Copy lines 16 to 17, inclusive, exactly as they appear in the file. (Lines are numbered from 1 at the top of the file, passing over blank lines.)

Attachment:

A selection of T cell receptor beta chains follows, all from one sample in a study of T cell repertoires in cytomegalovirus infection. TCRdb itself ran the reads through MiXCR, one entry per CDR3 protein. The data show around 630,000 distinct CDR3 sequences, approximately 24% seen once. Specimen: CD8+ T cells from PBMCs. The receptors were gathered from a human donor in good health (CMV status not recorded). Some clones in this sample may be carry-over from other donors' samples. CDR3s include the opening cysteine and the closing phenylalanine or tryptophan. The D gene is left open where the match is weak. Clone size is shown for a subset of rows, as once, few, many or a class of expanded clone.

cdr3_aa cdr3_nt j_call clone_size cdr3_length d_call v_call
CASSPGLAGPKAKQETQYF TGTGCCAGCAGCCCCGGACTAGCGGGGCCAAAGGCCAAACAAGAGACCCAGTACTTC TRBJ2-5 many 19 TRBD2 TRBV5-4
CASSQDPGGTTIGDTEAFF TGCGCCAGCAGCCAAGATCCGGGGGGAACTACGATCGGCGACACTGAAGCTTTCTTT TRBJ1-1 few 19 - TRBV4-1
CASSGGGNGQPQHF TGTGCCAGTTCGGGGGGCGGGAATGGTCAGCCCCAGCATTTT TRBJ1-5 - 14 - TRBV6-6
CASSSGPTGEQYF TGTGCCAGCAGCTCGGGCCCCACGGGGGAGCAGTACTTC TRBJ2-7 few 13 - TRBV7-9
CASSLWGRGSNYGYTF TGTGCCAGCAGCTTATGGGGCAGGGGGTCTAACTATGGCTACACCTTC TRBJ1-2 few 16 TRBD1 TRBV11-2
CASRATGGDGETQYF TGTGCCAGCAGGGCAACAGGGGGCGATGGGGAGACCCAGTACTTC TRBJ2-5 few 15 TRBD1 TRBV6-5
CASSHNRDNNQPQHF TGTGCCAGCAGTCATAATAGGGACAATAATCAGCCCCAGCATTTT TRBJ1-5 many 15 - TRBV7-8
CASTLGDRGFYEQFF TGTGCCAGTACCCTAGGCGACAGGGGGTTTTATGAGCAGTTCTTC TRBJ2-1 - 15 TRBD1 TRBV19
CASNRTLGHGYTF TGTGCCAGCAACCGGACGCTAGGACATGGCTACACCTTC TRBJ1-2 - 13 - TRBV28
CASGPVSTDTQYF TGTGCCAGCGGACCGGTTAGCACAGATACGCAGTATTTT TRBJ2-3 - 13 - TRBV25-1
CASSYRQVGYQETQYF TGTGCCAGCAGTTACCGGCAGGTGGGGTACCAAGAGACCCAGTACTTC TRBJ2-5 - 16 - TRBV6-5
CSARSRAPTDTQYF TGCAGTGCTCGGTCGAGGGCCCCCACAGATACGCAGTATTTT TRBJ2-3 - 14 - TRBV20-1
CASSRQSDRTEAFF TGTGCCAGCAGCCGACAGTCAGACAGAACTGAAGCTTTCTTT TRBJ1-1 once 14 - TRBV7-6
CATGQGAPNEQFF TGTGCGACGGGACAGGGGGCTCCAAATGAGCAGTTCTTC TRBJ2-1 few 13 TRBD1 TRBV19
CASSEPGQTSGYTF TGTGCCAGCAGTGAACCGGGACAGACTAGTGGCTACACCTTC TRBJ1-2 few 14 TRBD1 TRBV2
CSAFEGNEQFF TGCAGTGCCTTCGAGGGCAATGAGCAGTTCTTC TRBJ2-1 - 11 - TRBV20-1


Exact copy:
CATGQGAPNEQFF TGTGCGACGGGACAGGGGGCTCCAAATGAGCAGTTCTTC TRBJ2-1 few 13 TRBD1 TRBV19
CASSEPGQTSGYTF TGTGCCAGCAGTGAACCGGGACAGACTAGTGGCTACACCTTC TRBJ1-2 few 14 TRBD1 TRBV2